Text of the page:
Digital experiences can have significant negative impact on children, exposing them to risks or failing to nurture them adequately. Nevertheless, digital experiences also potentially yield enormous benefits for children, enabling them to learn, to create, to develop friendships, and to build worlds. While global efforts to deepen our understanding of the prevalence and impact of digital risks of harm are burgeoning – a development that is both welcome and necessary – less attention has been paid to understanding and optimizing the benefits that digital technology can provide in supporting children’s rights and their well-being. Benefits here refer not only to the absence of harm, but also to creating additional positive value. How should we recognize the opportunities and benefits of digital technology for children’s well-being? What is the relationship between the design of digital experiences – in particular, play-centred design – and the well-being of children? What guidance and measures can we use to strengthen the design of digital environments to promote positive outcomes for children? And how can we make sure that children’s insights and needs form the foundation of our work in this space? These questions matter for all those who design and promote digital experiences, to keep children safe and happy, and enable positive development and learning. These questions are particularly relevant as the world shifts its attention to emerging digital technologies and experiences, from artificial intelligence (AI) to the metaverse, and seeks to understand their impact on people and society. To begin to tackle these questions, UNICEF and the LEGO Group initiated the Responsible Innovation in Technology for Children (RITEC) project in partnership with the Young and Resilient Research Centre at Western Sydney University; the CREATE Lab at New York University; the Graduate Center, City University of New York; the University of Sheffield; the Australian Research Council Centre of Excellence for the Digital Child; and the Joan Ganz Cooney Center. The research is funded by the LEGO Foundation. The partnership is an international, multi-stakeholder and cross-sectoral collaboration between organizations that believe the design and development of digital technology should support the rights and well-being of children as a primary objective – and that children should have a prominent voice in making this a reality. This project’s primary objective is to develop, with children from around the world, a framework that maps how the design of children’s digital experiences affects their well-being, and to provide guidance as to how informed design choices can promote positive well-being outcomes.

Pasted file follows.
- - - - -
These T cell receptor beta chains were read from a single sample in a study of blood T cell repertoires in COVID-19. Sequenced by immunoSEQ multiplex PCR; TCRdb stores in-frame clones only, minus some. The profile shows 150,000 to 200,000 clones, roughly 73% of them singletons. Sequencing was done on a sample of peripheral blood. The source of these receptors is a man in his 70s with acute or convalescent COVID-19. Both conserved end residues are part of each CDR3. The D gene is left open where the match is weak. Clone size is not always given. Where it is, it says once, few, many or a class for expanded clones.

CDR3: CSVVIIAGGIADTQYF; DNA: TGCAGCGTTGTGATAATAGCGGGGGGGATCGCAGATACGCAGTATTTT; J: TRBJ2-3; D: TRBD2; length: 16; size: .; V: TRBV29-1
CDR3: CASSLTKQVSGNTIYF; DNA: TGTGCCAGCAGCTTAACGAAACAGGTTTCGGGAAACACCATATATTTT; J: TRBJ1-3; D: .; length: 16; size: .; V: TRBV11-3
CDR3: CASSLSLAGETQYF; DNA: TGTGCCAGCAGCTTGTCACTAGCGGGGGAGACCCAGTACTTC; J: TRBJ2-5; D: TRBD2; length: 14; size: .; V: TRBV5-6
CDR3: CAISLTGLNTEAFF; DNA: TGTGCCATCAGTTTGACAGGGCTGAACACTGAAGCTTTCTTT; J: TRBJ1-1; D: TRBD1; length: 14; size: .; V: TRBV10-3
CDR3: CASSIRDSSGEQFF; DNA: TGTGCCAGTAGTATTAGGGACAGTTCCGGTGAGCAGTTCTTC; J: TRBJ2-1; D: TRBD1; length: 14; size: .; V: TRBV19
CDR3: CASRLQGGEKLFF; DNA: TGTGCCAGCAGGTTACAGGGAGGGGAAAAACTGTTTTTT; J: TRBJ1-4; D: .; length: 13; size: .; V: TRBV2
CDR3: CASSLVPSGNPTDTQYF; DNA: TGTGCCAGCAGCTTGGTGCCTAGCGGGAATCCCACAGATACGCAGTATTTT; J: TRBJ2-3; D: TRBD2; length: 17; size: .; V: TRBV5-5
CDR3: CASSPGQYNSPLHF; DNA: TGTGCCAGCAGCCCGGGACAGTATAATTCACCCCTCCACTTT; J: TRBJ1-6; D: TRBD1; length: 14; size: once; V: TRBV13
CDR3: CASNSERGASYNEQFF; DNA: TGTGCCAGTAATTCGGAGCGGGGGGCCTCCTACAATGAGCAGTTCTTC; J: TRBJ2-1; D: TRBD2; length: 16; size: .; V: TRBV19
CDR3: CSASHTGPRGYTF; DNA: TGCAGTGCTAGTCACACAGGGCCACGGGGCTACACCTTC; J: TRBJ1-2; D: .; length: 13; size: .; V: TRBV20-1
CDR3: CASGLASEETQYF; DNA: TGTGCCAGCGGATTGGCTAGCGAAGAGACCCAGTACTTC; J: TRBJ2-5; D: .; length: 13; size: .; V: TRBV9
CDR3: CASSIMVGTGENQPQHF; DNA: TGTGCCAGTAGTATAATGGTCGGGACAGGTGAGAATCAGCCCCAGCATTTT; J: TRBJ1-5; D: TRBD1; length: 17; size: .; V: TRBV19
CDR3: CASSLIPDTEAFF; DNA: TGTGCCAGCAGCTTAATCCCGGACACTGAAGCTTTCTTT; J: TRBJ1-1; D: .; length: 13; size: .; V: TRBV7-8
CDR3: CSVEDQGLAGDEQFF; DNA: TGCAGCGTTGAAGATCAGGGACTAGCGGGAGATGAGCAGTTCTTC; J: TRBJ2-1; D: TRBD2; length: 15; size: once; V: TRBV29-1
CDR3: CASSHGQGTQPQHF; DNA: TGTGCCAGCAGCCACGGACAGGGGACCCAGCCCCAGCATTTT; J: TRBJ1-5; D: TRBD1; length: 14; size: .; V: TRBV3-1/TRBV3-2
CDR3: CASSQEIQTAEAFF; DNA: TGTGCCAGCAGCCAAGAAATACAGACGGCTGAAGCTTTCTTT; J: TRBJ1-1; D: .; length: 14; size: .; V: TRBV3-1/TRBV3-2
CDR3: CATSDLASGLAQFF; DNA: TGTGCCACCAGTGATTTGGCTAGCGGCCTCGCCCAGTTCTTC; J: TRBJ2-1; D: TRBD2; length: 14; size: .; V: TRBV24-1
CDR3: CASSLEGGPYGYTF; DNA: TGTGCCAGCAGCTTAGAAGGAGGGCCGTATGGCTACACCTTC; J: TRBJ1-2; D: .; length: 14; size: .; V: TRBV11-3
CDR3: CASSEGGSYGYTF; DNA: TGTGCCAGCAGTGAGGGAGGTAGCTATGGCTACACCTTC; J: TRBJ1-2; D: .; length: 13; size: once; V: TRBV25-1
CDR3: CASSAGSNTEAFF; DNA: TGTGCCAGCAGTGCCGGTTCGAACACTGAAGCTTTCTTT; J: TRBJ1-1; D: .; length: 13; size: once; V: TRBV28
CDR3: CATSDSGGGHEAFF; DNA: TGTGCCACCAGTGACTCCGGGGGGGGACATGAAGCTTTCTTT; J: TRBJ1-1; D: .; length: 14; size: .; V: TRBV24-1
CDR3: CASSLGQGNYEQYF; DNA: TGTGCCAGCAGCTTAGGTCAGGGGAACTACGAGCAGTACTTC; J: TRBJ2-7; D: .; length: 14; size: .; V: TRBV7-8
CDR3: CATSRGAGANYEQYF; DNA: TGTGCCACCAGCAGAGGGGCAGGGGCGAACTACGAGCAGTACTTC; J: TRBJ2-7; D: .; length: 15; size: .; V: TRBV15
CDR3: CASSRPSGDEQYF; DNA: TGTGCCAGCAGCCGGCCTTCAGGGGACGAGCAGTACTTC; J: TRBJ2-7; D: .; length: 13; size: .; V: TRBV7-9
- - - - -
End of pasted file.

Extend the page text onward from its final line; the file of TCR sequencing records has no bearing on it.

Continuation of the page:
Increasing Women’s Representation in School Leadership: A promising path towards improving learning